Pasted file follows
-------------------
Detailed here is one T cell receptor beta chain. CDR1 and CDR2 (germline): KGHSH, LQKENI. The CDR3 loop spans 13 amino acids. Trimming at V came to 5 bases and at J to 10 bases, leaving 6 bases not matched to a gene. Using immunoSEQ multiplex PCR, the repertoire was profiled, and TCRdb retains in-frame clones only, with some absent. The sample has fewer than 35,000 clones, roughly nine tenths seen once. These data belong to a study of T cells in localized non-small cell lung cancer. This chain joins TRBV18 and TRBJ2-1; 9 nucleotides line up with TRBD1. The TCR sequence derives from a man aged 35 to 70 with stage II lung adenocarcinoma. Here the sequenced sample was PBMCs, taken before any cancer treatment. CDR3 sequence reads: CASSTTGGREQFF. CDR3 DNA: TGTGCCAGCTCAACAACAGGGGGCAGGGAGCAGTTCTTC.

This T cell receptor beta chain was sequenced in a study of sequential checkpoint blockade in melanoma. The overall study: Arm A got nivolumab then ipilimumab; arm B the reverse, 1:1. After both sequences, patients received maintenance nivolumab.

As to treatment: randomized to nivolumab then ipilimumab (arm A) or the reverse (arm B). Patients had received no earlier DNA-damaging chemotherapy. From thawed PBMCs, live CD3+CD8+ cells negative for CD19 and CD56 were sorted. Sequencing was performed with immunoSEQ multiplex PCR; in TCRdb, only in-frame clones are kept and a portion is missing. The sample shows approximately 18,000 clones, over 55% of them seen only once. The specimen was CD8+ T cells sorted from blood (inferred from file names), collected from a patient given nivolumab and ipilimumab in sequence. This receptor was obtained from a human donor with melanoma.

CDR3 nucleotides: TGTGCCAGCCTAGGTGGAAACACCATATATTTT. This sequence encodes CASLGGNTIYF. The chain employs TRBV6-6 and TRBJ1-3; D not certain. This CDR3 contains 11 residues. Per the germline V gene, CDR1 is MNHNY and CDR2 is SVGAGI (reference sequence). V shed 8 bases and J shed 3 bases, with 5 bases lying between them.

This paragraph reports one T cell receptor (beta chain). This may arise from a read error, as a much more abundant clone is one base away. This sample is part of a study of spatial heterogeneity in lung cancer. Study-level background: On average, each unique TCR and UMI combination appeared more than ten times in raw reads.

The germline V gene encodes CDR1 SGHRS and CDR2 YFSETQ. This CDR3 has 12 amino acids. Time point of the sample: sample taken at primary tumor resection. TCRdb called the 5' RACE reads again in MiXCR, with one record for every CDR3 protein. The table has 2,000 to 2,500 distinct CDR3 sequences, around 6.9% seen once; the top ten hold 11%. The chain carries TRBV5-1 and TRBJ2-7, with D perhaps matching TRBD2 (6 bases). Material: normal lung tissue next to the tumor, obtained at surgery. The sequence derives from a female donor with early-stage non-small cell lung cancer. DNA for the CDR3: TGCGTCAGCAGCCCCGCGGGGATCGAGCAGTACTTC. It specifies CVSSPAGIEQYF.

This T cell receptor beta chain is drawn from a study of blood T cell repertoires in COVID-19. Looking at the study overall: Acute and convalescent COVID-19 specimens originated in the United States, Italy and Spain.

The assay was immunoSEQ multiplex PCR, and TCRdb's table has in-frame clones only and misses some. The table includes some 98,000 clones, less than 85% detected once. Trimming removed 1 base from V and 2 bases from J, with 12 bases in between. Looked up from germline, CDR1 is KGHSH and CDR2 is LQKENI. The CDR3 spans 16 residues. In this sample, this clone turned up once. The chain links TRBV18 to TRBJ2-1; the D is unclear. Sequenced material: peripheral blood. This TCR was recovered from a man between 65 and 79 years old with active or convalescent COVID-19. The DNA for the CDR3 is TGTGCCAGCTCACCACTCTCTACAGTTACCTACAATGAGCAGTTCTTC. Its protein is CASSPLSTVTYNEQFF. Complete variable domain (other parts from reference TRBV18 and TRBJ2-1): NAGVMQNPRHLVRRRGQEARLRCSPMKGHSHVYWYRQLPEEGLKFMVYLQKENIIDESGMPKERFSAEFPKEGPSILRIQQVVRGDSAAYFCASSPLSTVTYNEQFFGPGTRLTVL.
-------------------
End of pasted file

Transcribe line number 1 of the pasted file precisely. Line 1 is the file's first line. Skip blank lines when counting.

Detailed here is one T cell receptor beta chain. CDR1 and CDR2 (germline): KGHSH, LQKENI. The CDR3 loop spans 13 amino acids. Trimming at V came to 5 bases and at J to 10 bases, leaving 6 bases not matched to a gene. Using immunoSEQ multiplex PCR, the repertoire was profiled, and TCRdb retains in-frame clones only, with some absent. The sample has fewer than 35,000 clones, roughly nine tenths seen once. These data belong to a study of T cells in localized non-small cell lung cancer. This chain joins TRBV18 and TRBJ2-1; 9 nucleotides line up with TRBD1. The TCR sequence derives from a man aged 35 to 70 with stage II lung adenocarcinoma. Here the sequenced sample was PBMCs, taken before any cancer treatment. CDR3 sequence reads: CASSTTGGREQFF. CDR3 DNA: TGTGCCAGCTCAACAACAGGGGGCAGGGAGCAGTTCTTC.